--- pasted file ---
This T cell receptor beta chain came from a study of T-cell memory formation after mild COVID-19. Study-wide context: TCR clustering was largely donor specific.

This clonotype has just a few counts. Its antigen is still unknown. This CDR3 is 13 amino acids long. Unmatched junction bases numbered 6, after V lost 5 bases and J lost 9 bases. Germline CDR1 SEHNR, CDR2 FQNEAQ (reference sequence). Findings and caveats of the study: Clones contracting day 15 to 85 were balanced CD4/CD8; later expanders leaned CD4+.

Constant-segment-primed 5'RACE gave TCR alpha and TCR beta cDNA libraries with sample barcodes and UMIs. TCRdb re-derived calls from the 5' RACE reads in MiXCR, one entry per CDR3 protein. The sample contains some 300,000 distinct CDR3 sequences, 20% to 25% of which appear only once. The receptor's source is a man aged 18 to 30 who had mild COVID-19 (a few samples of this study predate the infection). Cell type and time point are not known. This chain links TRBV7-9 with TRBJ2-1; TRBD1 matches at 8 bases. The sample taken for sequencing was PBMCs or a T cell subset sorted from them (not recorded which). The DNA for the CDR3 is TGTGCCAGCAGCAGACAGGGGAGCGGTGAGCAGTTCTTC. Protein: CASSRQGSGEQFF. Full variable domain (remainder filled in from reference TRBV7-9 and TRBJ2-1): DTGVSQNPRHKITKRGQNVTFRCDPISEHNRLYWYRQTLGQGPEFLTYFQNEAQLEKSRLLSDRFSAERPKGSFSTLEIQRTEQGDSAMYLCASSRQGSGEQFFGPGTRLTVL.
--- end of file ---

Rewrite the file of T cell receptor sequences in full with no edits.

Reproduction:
This T cell receptor beta chain came from a study of T-cell memory formation after mild COVID-19. Study-wide context: TCR clustering was largely donor specific.

This clonotype has just a few counts. Its antigen is still unknown. This CDR3 is 13 amino acids long. Unmatched junction bases numbered 6, after V lost 5 bases and J lost 9 bases. Germline CDR1 SEHNR, CDR2 FQNEAQ (reference sequence). Findings and caveats of the study: Clones contracting day 15 to 85 were balanced CD4/CD8; later expanders leaned CD4+.

Constant-segment-primed 5'RACE gave TCR alpha and TCR beta cDNA libraries with sample barcodes and UMIs. TCRdb re-derived calls from the 5' RACE reads in MiXCR, one entry per CDR3 protein. The sample contains some 300,000 distinct CDR3 sequences, 20% to 25% of which appear only once. The receptor's source is a man aged 18 to 30 who had mild COVID-19 (a few samples of this study predate the infection). Cell type and time point are not known. This chain links TRBV7-9 with TRBJ2-1; TRBD1 matches at 8 bases. The sample taken for sequencing was PBMCs or a T cell subset sorted from them (not recorded which). The DNA for the CDR3 is TGTGCCAGCAGCAGACAGGGGAGCGGTGAGCAGTTCTTC. Protein: CASSRQGSGEQFF. Full variable domain (remainder filled in from reference TRBV7-9 and TRBJ2-1): DTGVSQNPRHKITKRGQNVTFRCDPISEHNRLYWYRQTLGQGPEFLTYFQNEAQLEKSRLLSDRFSAERPKGSFSTLEIQRTEQGDSAMYLCASSRQGSGEQFFGPGTRLTVL.